We are in the middle of summer and much of the time it has been extremely warm, like afternoon temperatures going above 30 degrees Celsius. When it reaches this temperature it is too warm for this old guy to fish, but with beach fishing just coming into its own, we see people working the pink salmon beaches.
Much of our beach fishing is guided by tidal activity such as high and low periods. As an example during periods of flood tides schools of salmon will come much closer to the shoreline. You do not have to wait until it is extremely warm to create problems with fish you caught in your early morning forays. If you are an early morning beach fisher there is a series of early morning high tides that start on Saturday, Aug. 15. Starting on Friday and continuing pretty well till the end of the month we have a series of flood tides that peak during the evening hours.
As noted, salmon tend to approach the beach during flood tides; which leads to the speculation that beach fishing for pink and coho salmon will improve throughout the balance of the month; assuming the fish show up at their home beaches. So what do you do when you kill a salmon and continue fishing? Depending on the location, here are some suggestions to keep the quality of your catch in good condition.
When you keep a fish, one of your first moves after killing it is to bleed it by pulling out the gills. Most beaches are isolated from nearby homes so I suggest you also gill and gut your fish. Many fishing beaches have a squad of patrolling sea gulls that quickly devour entrails and other parts.
If your fishing beach is some distance from your car I have found wet burlap sacks to be effective containers for a couple of hours. The bag is most useful if it can be left above the water line, especially if the water on the incoming tide is warm. The water evaporating from a wet sack creates a cooling effect that does much to keep your catch in prime condition.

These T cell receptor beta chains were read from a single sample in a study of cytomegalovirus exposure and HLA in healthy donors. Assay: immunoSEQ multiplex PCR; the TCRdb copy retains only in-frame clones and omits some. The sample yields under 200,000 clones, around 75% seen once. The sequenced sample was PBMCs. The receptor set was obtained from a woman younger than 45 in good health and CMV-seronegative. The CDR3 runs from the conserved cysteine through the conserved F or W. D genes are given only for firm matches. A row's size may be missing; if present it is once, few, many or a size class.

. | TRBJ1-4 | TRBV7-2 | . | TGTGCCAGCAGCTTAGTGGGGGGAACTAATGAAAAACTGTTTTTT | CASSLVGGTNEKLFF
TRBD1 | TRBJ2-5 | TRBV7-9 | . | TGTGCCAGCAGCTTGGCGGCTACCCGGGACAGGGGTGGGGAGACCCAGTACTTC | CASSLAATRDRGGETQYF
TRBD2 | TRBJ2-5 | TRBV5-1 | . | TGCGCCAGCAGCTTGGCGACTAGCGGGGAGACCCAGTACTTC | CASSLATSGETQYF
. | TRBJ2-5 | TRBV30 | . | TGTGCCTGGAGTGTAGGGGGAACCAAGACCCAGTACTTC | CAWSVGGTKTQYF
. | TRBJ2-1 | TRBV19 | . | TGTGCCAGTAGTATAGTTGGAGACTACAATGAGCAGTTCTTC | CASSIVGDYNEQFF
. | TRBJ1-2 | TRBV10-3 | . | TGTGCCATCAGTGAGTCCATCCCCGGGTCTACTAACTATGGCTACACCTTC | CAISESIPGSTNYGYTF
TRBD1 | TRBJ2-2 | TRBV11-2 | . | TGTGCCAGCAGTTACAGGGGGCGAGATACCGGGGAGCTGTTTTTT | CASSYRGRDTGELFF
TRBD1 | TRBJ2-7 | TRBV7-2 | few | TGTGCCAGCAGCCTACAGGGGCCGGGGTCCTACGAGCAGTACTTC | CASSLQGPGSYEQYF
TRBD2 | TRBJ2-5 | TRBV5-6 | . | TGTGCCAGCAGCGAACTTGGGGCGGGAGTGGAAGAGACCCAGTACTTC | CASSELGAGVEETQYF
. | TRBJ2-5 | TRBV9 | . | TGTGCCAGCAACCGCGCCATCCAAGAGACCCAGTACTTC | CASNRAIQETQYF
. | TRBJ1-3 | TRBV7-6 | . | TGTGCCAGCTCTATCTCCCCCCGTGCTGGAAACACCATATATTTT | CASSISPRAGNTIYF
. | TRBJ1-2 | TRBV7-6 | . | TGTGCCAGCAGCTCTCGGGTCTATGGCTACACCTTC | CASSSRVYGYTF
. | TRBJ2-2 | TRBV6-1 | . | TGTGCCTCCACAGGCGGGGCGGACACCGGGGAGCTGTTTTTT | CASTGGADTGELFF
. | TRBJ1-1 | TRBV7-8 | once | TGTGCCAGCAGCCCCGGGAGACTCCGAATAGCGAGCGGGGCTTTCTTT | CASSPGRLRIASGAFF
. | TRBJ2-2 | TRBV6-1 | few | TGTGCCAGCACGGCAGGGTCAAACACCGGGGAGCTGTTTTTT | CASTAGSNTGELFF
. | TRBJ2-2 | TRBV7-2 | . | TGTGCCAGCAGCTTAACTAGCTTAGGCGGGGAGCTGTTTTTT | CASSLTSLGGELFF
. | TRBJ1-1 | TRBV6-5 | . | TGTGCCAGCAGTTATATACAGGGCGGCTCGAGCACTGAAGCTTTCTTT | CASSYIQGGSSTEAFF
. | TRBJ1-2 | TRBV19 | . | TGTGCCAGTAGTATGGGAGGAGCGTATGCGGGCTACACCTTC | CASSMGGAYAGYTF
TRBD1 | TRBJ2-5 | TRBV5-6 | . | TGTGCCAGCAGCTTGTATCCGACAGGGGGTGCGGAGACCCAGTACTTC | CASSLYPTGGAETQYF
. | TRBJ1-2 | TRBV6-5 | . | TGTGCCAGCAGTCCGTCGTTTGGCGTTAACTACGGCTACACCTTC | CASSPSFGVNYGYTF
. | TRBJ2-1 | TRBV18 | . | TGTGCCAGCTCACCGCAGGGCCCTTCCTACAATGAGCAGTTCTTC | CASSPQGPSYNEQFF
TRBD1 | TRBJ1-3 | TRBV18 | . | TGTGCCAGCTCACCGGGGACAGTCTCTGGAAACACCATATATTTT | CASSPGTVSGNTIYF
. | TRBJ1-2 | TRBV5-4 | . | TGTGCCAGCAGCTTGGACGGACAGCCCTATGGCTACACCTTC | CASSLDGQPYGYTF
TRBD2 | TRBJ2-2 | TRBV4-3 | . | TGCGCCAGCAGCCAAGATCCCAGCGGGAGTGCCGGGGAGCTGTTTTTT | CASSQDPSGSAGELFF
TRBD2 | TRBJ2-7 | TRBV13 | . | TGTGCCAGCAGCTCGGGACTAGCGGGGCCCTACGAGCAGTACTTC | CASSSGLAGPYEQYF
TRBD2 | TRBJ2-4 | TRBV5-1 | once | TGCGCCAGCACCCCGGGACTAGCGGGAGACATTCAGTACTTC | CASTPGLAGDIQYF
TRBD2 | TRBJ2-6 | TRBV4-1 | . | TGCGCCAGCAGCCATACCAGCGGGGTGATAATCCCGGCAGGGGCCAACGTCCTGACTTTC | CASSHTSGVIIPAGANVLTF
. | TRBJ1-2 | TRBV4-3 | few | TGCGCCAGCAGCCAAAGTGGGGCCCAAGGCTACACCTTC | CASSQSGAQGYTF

Pictured with the column are examples of homemade coolers that work well with small ice packs as illustrated. Fresh salmon that is properly handled is a gourmet treat – salmon that has been allowed to spoil in the sun is a disgrace to the angler and turn-off to the people who try to eat it.
Beach fishing in our Area 14 waters could lead to a full-time fishing career. This type fishing is about much more than the act of fishing. If you spend much time on the beach you will begin to notice the other interesting gifts we get from the sea. After a good blow the high tide line will be covered with seaweed. There is so much of it in places in becomes a commercial industry in collecting it for fertilizer and other uses.
If you get really carried away with the joys of beach gathering one of your next adventures could lead to gathering edible sea plants to supplement your catches of fresh fish. Can you think of any better way to spend a day beach fishing in the autumn than catching a nice coho, then laying your rod aside and shucking a few fresh oysters for appetizers to enhance your seaweed salad and fresh salmon dinner?
As the sea lion said to the school of herring – “It is time for dinner.”
Ralph Shaw is a master fly fisherman who was awarded the Order of Canada in 1984 for his conservation efforts. In 20 years of writing a column in the Comox Valley Record it has won several awards.